Whilst remaking games has the main purpose being to elicit nostalgia, Etrian Odyssey 2 Untold goes further by adding a new story, settings, and characterizations, as the “Untold” part expresses. It is a part of the Etrian Odyssey Untold series, originating from the DS games. The original series serves as a dungeon crawler RPG, which has a plot revolving around Ygdrassil Tree exploration. You play as yourself, forming a guild of five or more, but your group has no real personality.
And that’s where the “Untold” – the Story Mode – part barges in, as a friendly revisit.
Dubbed as “The Fafnir Knight”, you play as an unnamed protagonist who has been taken to Midgard Library alongside Flavio, your best friend, as both of you are orphans. The journey starts as your professor asks you – upon whom the title “Fafnir Knight” is bestowed – to escort the princess of Caledonia undergoing a ritual inside a certain ruin. It’s time for you and Flavio to take leave, changing from settled lives to nomad explorers.
Upon arriving in High Lagaard – just like how every Etrian Odyssey title starts – you will prepare your party in the Guild Hall first before starting the journey. It’s only a matter of time before you meet the third member of the party, Arianna. As the princess of Caledonia, she needs to perform a ritual inside a ruin called Ginnungagap. Difficult to spell; nevertheless the ruin is a place where you meet the remaining members, Bertrand and Chloe.
So quick? Yes, the Etrian Odyssey series is infamous for its difficulty level, therefore, unlike usual RPGs, you’re getting your full party early in the game. Kind of weird, but you indeed need each member of your guild during the exploration of the Labyrinth. The Story Mode offers another challenge to the game: since you start with pre-made characters and their specified classes, I personally didn’t want change anything according to my gaming style. Yes, you can change everyone’s class except yourself, but I felt that Atlus wants us go by this default setting. It is also useful to the newcomers, since they wouldn’t have to pick five of 14 classes offered.
Honestly, this title couldn’t be separated from its roots, hence the strength and weakness. Etrian Odyssey 2 Untold digs each personality of the pre-made characters deeply, to make them alive to the fullest. While other RPGs need skits to explain the characters more, this game, taking advantage from Labyrinth exploration, lets all members of the team comment on the current event, such as finding treasure, saving wild monsters, or just going idle to let them have a conversation. This approach is lovable, though it isn’t really new in the Etrian Odyssey series.
For you who are unfamiliar with Etrian Odyssey, this title is much the same following the main series – except the premade characters and story. Dungeon-crawling will be your daily bread viewed from first person perspective, and every step or action you make counts to the (not really, but…) random encounters. Map drawing is essential and fun, especially to track healing points – remember, never take too much – and the movement of bigger enemies called FOE. Since the labyrinth consists of tiles, Etrian Odyssey 2 Untold is also a puzzle game, especially when you have to think how to trap FOE or boss, launch few damage before joining in battle.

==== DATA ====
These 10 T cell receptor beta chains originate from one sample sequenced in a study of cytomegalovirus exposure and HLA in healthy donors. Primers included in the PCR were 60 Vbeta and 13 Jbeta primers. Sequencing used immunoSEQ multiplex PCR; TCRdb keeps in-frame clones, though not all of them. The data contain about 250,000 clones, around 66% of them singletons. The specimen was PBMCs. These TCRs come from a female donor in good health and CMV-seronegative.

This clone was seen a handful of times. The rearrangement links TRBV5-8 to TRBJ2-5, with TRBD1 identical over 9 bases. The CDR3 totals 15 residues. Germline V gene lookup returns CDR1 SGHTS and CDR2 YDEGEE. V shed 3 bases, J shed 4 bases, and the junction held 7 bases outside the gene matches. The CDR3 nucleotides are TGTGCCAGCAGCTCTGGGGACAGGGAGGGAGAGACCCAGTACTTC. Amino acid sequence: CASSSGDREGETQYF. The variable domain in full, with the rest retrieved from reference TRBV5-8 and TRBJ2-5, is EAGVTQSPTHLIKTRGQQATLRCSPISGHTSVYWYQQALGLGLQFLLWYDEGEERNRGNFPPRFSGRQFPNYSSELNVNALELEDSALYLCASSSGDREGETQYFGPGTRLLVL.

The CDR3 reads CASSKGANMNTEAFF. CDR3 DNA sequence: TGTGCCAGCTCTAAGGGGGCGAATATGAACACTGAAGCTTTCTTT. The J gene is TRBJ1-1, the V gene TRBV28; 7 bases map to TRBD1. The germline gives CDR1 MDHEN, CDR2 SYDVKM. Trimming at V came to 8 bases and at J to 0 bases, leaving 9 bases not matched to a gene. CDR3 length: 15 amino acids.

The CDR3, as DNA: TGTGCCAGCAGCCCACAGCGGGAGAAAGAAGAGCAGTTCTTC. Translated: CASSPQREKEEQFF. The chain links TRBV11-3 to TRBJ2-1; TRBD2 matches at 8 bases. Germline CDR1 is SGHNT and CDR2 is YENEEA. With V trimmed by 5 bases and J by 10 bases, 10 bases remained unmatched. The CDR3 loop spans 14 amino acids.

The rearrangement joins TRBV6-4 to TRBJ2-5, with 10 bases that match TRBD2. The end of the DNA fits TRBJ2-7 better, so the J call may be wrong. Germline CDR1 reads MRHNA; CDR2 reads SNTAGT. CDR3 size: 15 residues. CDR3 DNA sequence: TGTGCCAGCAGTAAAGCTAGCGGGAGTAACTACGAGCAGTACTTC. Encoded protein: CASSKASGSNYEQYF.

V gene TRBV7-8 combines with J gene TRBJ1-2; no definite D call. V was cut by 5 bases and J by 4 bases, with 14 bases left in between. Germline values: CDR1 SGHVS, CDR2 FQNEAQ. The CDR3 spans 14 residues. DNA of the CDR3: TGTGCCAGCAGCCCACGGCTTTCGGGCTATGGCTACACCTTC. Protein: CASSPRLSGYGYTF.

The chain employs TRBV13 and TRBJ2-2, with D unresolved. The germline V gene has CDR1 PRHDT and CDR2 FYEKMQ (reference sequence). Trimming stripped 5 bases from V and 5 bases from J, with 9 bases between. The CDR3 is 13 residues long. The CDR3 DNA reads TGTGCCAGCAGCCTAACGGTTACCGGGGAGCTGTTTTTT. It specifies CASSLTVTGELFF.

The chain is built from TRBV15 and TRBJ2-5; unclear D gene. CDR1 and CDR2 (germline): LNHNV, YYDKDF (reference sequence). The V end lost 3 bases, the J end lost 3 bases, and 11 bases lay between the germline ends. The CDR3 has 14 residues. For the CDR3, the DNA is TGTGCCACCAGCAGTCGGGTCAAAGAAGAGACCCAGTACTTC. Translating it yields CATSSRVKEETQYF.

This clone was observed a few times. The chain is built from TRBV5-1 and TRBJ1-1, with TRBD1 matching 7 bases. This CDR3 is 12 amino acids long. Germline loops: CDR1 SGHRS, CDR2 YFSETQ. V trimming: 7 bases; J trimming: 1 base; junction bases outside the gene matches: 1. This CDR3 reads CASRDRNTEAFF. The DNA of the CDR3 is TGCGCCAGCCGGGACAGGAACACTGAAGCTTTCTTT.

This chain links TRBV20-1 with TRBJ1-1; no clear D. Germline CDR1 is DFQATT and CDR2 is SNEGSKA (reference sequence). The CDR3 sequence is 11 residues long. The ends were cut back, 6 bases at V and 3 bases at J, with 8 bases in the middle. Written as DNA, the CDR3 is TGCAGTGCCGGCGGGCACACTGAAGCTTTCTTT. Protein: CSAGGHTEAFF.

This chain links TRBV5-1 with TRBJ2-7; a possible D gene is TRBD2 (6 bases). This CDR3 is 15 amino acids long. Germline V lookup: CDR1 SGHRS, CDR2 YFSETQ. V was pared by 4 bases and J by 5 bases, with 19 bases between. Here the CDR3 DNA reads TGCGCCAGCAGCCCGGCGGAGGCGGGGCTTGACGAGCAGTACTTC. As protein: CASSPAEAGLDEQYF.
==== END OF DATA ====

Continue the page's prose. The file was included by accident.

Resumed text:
Our special Fafnir Knight class looks scary, as everyone else becomes awkward looking at him at first. But beneath our silent protagonist lies the powerful Force Boost. The special class accessible only in Story Mode has power to transform his body into powerful being, and it even alters some of Fafnir Knight’s skills. The maximum HP is increased, alongside and what’s special is he’s getting more special skill only on transformation throughout the story – for example, to extend the transformation time.
Carried from the first Untold title is the Grimoire System and Floor Jump, to turn your journey easier than the main Etrian Odyssey series. The Grimoire System is revamped and renewed, and it helped my team access skills unknown to their classes (since I didn’t change any class). Floor Jump is back to skip space-time, so you didn’t have to fight monsters or spend too much time exploring dungeons (Return Flute is however, still useful when you’re trapped by 2 or 3 FOE while the Floor Jump has not been activated).
I didn’t really care about food boost in Etrian Odyssey 4, but in Etrian Odyssey 2 Untold, it’s a part of the journey. You will be helping another nice character named Regina who runs a cafe serving legendary recipes in High Lagaard. Hence, your exploration won’t just be to scrutinize the beauty of Ygdrassil Tree, but to find tasty and weird ingredients to turn into delicious (and sometimes weird) dishes. It’s not just strengthening your party, but the food creation itself is worth a read, referencing some cultures and everyone’s taste. Of course, you have to sell the food to develop the town, that turns into more customers and more revenue.
Some technical issues are improved and enhanced: faster loading speed, and a lot of save slots that might be useful to some people (especially for the Classic Mode). Yuzo Koshiro is back to arrange the soundtrack, and it is terrific as usual. Both newcomers and veterans would enjoy the arrangement, and yes, you can even switch the BGM to the original version for nostalgia.
If you have experienced the story from the first Untold title, Etrian Odyssey 2 Untold: The Fafnir Knight offers the same quality. While not as great as Atlus’ other franchises, as you play the game you can feel that the team put much effort to recreate Etrian Odyssey 2’s realm with a more genuine story. Some elements of the original game are used again in the Story Mode, yet tweaked to a degree that you will enjoy. Yes, especially those tough bosses. Don’t expect some grandiose tale, but Etrian Odyssey 2 Untold is kind of sweet and warm – a friendly revisit.